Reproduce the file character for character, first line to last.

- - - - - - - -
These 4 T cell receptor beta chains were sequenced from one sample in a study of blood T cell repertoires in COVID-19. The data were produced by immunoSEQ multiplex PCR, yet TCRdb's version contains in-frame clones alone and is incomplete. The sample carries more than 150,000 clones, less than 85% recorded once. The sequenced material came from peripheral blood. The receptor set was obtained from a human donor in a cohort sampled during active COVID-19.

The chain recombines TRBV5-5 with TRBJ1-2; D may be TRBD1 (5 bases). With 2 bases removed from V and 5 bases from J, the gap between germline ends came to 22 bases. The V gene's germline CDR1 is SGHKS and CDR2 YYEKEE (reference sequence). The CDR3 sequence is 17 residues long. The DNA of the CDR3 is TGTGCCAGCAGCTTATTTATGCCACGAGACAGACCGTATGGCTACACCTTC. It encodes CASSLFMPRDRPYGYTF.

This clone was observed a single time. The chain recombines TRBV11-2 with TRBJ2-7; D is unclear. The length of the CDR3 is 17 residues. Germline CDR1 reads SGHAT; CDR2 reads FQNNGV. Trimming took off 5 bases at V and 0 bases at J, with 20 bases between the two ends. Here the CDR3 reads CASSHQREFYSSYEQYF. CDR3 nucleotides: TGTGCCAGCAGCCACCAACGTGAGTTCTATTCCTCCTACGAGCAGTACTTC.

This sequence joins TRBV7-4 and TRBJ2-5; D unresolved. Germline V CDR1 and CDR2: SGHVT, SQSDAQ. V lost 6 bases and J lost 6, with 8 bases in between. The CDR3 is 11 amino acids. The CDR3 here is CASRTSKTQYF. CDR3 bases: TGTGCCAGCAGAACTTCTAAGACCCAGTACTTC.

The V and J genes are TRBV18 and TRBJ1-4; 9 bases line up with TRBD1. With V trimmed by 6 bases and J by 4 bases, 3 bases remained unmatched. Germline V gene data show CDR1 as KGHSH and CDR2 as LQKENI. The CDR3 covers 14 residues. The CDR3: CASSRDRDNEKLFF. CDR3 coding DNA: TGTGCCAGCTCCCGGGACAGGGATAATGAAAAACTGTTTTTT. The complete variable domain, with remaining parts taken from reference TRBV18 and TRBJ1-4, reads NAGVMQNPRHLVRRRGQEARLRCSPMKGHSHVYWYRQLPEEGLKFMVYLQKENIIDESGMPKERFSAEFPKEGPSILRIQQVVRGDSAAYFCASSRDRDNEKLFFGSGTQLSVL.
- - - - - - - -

These 4 T cell receptor beta chains were sequenced from one sample in a study of blood T cell repertoires in COVID-19. The data were produced by immunoSEQ multiplex PCR, yet TCRdb's version contains in-frame clones alone and is incomplete. The sample carries more than 150,000 clones, less than 85% recorded once. The sequenced material came from peripheral blood. The receptor set was obtained from a human donor in a cohort sampled during active COVID-19.

The chain recombines TRBV5-5 with TRBJ1-2; D may be TRBD1 (5 bases). With 2 bases removed from V and 5 bases from J, the gap between germline ends came to 22 bases. The V gene's germline CDR1 is SGHKS and CDR2 YYEKEE (reference sequence). The CDR3 sequence is 17 residues long. The DNA of the CDR3 is TGTGCCAGCAGCTTATTTATGCCACGAGACAGACCGTATGGCTACACCTTC. It encodes CASSLFMPRDRPYGYTF.

This clone was observed a single time. The chain recombines TRBV11-2 with TRBJ2-7; D is unclear. The length of the CDR3 is 17 residues. Germline CDR1 reads SGHAT; CDR2 reads FQNNGV. Trimming took off 5 bases at V and 0 bases at J, with 20 bases between the two ends. Here the CDR3 reads CASSHQREFYSSYEQYF. CDR3 nucleotides: TGTGCCAGCAGCCACCAACGTGAGTTCTATTCCTCCTACGAGCAGTACTTC.

This sequence joins TRBV7-4 and TRBJ2-5; D unresolved. Germline V CDR1 and CDR2: SGHVT, SQSDAQ. V lost 6 bases and J lost 6, with 8 bases in between. The CDR3 is 11 amino acids. The CDR3 here is CASRTSKTQYF. CDR3 bases: TGTGCCAGCAGAACTTCTAAGACCCAGTACTTC.

The V and J genes are TRBV18 and TRBJ1-4; 9 bases line up with TRBD1. With V trimmed by 6 bases and J by 4 bases, 3 bases remained unmatched. Germline V gene data show CDR1 as KGHSH and CDR2 as LQKENI. The CDR3 covers 14 residues. The CDR3: CASSRDRDNEKLFF. CDR3 coding DNA: TGTGCCAGCTCCCGGGACAGGGATAATGAAAAACTGTTTTTT. The complete variable domain, with remaining parts taken from reference TRBV18 and TRBJ1-4, reads NAGVMQNPRHLVRRRGQEARLRCSPMKGHSHVYWYRQLPEEGLKFMVYLQKENIIDESGMPKERFSAEFPKEGPSILRIQQVVRGDSAAYFCASSRDRDNEKLFFGSGTQLSVL.